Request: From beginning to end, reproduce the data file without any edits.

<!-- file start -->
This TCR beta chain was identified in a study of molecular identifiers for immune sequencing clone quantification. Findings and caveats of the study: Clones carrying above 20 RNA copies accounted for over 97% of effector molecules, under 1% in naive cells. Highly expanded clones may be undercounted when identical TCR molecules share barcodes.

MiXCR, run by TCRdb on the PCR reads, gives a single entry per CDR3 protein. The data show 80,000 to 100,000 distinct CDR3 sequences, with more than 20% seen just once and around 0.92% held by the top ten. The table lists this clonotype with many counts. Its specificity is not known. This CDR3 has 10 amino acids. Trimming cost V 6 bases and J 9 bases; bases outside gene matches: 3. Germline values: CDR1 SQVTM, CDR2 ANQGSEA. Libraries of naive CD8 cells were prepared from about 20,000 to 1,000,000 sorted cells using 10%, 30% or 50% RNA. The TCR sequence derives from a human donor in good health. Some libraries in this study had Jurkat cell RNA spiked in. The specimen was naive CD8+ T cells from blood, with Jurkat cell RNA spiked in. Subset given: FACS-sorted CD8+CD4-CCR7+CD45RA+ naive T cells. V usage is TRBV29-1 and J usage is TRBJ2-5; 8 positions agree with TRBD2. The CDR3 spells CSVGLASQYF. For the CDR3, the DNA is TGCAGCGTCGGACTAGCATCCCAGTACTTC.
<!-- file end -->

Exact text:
This TCR beta chain was identified in a study of molecular identifiers for immune sequencing clone quantification. Findings and caveats of the study: Clones carrying above 20 RNA copies accounted for over 97% of effector molecules, under 1% in naive cells. Highly expanded clones may be undercounted when identical TCR molecules share barcodes.

MiXCR, run by TCRdb on the PCR reads, gives a single entry per CDR3 protein. The data show 80,000 to 100,000 distinct CDR3 sequences, with more than 20% seen just once and around 0.92% held by the top ten. The table lists this clonotype with many counts. Its specificity is not known. This CDR3 has 10 amino acids. Trimming cost V 6 bases and J 9 bases; bases outside gene matches: 3. Germline values: CDR1 SQVTM, CDR2 ANQGSEA. Libraries of naive CD8 cells were prepared from about 20,000 to 1,000,000 sorted cells using 10%, 30% or 50% RNA. The TCR sequence derives from a human donor in good health. Some libraries in this study had Jurkat cell RNA spiked in. The specimen was naive CD8+ T cells from blood, with Jurkat cell RNA spiked in. Subset given: FACS-sorted CD8+CD4-CCR7+CD45RA+ naive T cells. V usage is TRBV29-1 and J usage is TRBJ2-5; 8 positions agree with TRBD2. The CDR3 spells CSVGLASQYF. For the CDR3, the DNA is TGCAGCGTCGGACTAGCATCCCAGTACTTC.